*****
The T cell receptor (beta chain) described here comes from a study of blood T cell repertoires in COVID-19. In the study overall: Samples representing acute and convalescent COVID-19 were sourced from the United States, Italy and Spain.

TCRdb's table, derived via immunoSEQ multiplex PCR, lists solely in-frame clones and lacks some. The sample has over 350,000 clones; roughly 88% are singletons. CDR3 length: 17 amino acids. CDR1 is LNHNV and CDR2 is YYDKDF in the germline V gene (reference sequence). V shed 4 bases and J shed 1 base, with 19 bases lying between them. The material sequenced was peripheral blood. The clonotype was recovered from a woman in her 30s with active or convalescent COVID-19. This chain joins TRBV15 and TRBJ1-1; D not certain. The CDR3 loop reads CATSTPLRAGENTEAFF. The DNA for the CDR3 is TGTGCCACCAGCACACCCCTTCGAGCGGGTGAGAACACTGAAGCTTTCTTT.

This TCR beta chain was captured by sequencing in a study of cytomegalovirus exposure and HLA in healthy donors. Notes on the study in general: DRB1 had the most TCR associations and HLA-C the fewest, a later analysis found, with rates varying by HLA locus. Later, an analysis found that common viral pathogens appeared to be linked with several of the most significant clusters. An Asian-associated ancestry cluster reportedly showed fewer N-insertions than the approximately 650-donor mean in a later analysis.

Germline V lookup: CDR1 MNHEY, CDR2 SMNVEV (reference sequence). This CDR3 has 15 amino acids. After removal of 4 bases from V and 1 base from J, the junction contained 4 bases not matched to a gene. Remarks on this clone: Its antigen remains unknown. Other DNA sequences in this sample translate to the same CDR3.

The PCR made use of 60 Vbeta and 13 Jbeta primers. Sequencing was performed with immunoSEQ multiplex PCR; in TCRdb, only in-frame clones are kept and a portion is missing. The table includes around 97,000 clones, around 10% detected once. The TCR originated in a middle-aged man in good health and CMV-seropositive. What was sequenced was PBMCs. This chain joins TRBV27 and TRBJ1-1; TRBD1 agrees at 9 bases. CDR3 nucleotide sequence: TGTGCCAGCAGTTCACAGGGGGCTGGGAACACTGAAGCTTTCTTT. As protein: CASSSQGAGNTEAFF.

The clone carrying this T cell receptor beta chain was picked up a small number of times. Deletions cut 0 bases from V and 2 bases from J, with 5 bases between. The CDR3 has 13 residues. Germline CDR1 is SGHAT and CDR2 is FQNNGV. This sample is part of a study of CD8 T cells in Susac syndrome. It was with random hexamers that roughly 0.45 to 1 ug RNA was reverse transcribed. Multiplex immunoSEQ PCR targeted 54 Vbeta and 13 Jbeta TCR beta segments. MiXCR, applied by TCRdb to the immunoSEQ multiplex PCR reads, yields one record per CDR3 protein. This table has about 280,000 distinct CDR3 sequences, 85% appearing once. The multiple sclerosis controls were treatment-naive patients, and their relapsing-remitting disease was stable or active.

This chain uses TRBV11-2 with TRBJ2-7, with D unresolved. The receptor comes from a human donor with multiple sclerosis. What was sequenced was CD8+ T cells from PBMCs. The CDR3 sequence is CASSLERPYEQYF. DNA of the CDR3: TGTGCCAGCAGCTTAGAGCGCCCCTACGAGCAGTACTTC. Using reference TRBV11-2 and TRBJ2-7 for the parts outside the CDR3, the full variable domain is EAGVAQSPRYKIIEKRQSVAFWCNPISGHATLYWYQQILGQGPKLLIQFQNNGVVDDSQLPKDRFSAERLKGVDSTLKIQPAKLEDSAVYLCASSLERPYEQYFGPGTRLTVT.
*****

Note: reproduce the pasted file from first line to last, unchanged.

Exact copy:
The T cell receptor (beta chain) described here comes from a study of blood T cell repertoires in COVID-19. In the study overall: Samples representing acute and convalescent COVID-19 were sourced from the United States, Italy and Spain.

TCRdb's table, derived via immunoSEQ multiplex PCR, lists solely in-frame clones and lacks some. The sample has over 350,000 clones; roughly 88% are singletons. CDR3 length: 17 amino acids. CDR1 is LNHNV and CDR2 is YYDKDF in the germline V gene (reference sequence). V shed 4 bases and J shed 1 base, with 19 bases lying between them. The material sequenced was peripheral blood. The clonotype was recovered from a woman in her 30s with active or convalescent COVID-19. This chain joins TRBV15 and TRBJ1-1; D not certain. The CDR3 loop reads CATSTPLRAGENTEAFF. The DNA for the CDR3 is TGTGCCACCAGCACACCCCTTCGAGCGGGTGAGAACACTGAAGCTTTCTTT.

This TCR beta chain was captured by sequencing in a study of cytomegalovirus exposure and HLA in healthy donors. Notes on the study in general: DRB1 had the most TCR associations and HLA-C the fewest, a later analysis found, with rates varying by HLA locus. Later, an analysis found that common viral pathogens appeared to be linked with several of the most significant clusters. An Asian-associated ancestry cluster reportedly showed fewer N-insertions than the approximately 650-donor mean in a later analysis.

Germline V lookup: CDR1 MNHEY, CDR2 SMNVEV (reference sequence). This CDR3 has 15 amino acids. After removal of 4 bases from V and 1 base from J, the junction contained 4 bases not matched to a gene. Remarks on this clone: Its antigen remains unknown. Other DNA sequences in this sample translate to the same CDR3.

The PCR made use of 60 Vbeta and 13 Jbeta primers. Sequencing was performed with immunoSEQ multiplex PCR; in TCRdb, only in-frame clones are kept and a portion is missing. The table includes around 97,000 clones, around 10% detected once. The TCR originated in a middle-aged man in good health and CMV-seropositive. What was sequenced was PBMCs. This chain joins TRBV27 and TRBJ1-1; TRBD1 agrees at 9 bases. CDR3 nucleotide sequence: TGTGCCAGCAGTTCACAGGGGGCTGGGAACACTGAAGCTTTCTTT. As protein: CASSSQGAGNTEAFF.

The clone carrying this T cell receptor beta chain was picked up a small number of times. Deletions cut 0 bases from V and 2 bases from J, with 5 bases between. The CDR3 has 13 residues. Germline CDR1 is SGHAT and CDR2 is FQNNGV. This sample is part of a study of CD8 T cells in Susac syndrome. It was with random hexamers that roughly 0.45 to 1 ug RNA was reverse transcribed. Multiplex immunoSEQ PCR targeted 54 Vbeta and 13 Jbeta TCR beta segments. MiXCR, applied by TCRdb to the immunoSEQ multiplex PCR reads, yields one record per CDR3 protein. This table has about 280,000 distinct CDR3 sequences, 85% appearing once. The multiple sclerosis controls were treatment-naive patients, and their relapsing-remitting disease was stable or active.

This chain uses TRBV11-2 with TRBJ2-7, with D unresolved. The receptor comes from a human donor with multiple sclerosis. What was sequenced was CD8+ T cells from PBMCs. The CDR3 sequence is CASSLERPYEQYF. DNA of the CDR3: TGTGCCAGCAGCTTAGAGCGCCCCTACGAGCAGTACTTC. Using reference TRBV11-2 and TRBJ2-7 for the parts outside the CDR3, the full variable domain is EAGVAQSPRYKIIEKRQSVAFWCNPISGHATLYWYQQILGQGPKLLIQFQNNGVVDDSQLPKDRFSAERLKGVDSTLKIQPAKLEDSAVYLCASSLERPYEQYFGPGTRLTVT.